One thing that I can relate to in these stories is the sense of loneliness experienced by their pro(an?)tagonists – Frankenstein’s Monster rejected by society for the sheer ghastliness of his physical form (though not his diction – in fact he is quite eloquent!), Edmond Dantes unjustly sent to a dungeon for 14 years in Monte Cristo. I’ve had my spells of teenage introversion to draw from; I’ve also done a few solo bike tours – once through the very same Alps over which Frankenstein’s Monster bounded. If anything, I can appreciate the Romantic spirit of the adventurer; the search for new landscapes (the narrator of Frankenstein quoted above) coupled with the unflinching look inwards, the discovery (slow, imperceptible to the naked eye) of who we are and the frightening prospect we all face in determining our purpose.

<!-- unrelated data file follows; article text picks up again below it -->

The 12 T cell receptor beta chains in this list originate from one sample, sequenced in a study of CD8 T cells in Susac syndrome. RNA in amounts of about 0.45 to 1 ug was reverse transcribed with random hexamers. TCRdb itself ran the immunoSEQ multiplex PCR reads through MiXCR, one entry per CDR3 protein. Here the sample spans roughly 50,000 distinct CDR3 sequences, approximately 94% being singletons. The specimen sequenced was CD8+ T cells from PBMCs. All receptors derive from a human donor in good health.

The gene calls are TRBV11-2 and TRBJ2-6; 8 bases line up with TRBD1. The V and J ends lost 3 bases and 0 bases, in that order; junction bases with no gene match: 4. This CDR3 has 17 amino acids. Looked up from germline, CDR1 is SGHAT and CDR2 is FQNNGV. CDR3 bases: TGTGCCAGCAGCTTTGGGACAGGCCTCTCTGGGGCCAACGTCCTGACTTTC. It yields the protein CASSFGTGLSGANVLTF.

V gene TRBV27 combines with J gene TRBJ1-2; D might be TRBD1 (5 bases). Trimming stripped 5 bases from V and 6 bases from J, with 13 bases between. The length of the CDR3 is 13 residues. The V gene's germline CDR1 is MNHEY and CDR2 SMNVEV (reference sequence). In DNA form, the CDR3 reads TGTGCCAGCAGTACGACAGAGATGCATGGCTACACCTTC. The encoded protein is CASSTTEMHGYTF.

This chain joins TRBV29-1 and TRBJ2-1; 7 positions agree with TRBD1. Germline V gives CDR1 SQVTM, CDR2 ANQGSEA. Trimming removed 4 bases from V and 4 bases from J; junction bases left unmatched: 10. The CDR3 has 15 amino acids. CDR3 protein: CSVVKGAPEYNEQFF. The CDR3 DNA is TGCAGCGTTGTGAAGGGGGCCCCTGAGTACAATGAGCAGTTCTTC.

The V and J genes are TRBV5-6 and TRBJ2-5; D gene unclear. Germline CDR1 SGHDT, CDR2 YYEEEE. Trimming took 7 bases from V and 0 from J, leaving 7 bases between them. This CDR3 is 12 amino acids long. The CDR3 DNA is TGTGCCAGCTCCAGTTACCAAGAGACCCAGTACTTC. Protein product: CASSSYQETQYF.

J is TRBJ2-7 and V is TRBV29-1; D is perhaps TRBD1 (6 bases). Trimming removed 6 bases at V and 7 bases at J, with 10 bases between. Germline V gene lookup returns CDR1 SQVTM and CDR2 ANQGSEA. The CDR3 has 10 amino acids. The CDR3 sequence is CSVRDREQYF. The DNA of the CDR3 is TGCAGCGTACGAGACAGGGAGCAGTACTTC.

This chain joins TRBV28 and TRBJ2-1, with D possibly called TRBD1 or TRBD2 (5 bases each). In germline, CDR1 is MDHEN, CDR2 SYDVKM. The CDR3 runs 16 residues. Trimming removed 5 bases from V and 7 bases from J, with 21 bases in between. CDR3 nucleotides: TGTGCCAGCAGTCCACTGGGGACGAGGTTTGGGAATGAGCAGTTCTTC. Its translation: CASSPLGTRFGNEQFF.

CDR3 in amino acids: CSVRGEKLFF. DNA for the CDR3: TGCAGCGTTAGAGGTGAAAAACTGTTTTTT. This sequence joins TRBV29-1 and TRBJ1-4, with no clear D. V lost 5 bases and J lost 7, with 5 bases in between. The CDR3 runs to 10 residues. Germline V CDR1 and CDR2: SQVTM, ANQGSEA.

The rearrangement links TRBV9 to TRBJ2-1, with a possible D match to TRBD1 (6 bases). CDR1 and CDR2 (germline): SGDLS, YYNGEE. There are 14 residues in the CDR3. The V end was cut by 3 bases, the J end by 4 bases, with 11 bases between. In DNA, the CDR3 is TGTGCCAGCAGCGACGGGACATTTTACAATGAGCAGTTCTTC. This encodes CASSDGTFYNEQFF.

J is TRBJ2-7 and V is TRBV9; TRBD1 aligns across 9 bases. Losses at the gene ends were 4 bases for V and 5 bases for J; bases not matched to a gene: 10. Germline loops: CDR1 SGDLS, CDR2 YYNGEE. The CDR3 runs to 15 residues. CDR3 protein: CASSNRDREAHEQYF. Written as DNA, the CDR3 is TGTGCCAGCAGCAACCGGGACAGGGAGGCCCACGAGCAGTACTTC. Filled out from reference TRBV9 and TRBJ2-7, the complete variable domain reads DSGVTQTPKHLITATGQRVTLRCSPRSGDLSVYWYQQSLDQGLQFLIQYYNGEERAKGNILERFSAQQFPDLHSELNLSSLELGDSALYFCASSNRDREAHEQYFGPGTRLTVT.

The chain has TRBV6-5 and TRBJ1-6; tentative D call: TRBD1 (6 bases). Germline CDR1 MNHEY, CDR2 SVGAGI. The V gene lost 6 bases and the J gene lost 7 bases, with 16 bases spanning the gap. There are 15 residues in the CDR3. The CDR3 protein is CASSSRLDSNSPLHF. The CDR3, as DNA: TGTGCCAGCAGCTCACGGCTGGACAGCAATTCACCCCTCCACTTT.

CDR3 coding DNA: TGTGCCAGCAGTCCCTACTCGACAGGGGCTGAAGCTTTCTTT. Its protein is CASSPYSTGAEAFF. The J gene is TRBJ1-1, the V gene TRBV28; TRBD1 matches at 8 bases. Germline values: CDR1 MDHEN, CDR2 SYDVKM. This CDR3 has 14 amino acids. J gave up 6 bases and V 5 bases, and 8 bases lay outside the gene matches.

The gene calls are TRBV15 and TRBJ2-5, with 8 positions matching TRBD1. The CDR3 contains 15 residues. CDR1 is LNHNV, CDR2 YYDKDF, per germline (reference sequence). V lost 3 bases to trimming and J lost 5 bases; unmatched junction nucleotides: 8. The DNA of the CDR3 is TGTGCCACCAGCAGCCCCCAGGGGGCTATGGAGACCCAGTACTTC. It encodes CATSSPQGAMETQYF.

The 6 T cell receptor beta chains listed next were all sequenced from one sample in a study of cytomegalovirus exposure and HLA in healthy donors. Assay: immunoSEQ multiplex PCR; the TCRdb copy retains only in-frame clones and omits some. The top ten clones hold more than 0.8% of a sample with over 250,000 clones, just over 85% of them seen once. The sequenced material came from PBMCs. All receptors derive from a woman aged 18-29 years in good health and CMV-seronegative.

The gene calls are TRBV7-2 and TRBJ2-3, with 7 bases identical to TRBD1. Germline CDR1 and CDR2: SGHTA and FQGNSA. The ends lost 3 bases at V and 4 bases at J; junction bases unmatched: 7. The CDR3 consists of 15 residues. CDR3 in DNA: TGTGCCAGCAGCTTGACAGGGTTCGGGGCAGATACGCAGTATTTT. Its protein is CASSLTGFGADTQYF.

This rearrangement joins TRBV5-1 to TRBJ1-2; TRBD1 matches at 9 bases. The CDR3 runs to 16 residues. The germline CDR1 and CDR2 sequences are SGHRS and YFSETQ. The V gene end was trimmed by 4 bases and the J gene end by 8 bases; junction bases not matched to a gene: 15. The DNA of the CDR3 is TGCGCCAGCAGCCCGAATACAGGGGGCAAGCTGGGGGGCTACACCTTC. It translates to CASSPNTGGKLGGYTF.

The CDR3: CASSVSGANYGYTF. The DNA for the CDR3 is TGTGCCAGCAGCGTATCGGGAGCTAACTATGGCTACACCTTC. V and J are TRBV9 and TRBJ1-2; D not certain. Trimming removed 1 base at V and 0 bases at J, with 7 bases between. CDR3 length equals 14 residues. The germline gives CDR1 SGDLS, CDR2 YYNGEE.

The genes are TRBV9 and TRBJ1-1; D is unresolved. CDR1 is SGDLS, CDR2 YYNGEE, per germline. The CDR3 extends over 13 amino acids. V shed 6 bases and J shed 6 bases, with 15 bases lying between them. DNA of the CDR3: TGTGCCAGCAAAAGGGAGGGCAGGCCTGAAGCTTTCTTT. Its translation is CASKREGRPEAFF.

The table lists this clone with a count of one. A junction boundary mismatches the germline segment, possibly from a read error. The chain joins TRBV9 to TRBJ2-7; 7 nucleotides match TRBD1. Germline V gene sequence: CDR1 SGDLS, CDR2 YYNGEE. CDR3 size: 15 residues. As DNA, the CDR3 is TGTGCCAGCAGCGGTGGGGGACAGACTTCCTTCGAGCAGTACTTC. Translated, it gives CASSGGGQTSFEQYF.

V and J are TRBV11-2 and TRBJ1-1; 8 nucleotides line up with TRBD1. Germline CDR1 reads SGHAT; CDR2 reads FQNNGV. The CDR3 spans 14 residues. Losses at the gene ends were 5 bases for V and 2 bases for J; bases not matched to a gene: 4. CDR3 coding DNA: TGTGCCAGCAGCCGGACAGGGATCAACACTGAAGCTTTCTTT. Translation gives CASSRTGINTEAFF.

(Speaking of classics – I read Crime and Punishment while cycling through the Spanish Pyrenees and Moby Dick as I wended my way betwixt fog and brilliant sun down the Oregon and California coast. Maybe this is a new business venture I should consider! Classics on Wheels…)
The one place, however, where I get to really experience that deep loneliness is in my work as a school leader. I don’t say that in the spirit of soliciting sympathy (though hugs are always welcome – and as anyone knows that has worked with me, I’m good at giving them) – it’s just a statement of fact. As a teacher I had 70-80 colleagues doing just what I was doing, in the place I was doing it, at the same time. As a leader? One or two. This is a challenging transition, one that makes some in leadership positions into masters of keeping up appearances (“Just keep everyone happy!!!!”) while others simply get mad and lead mad – or sad.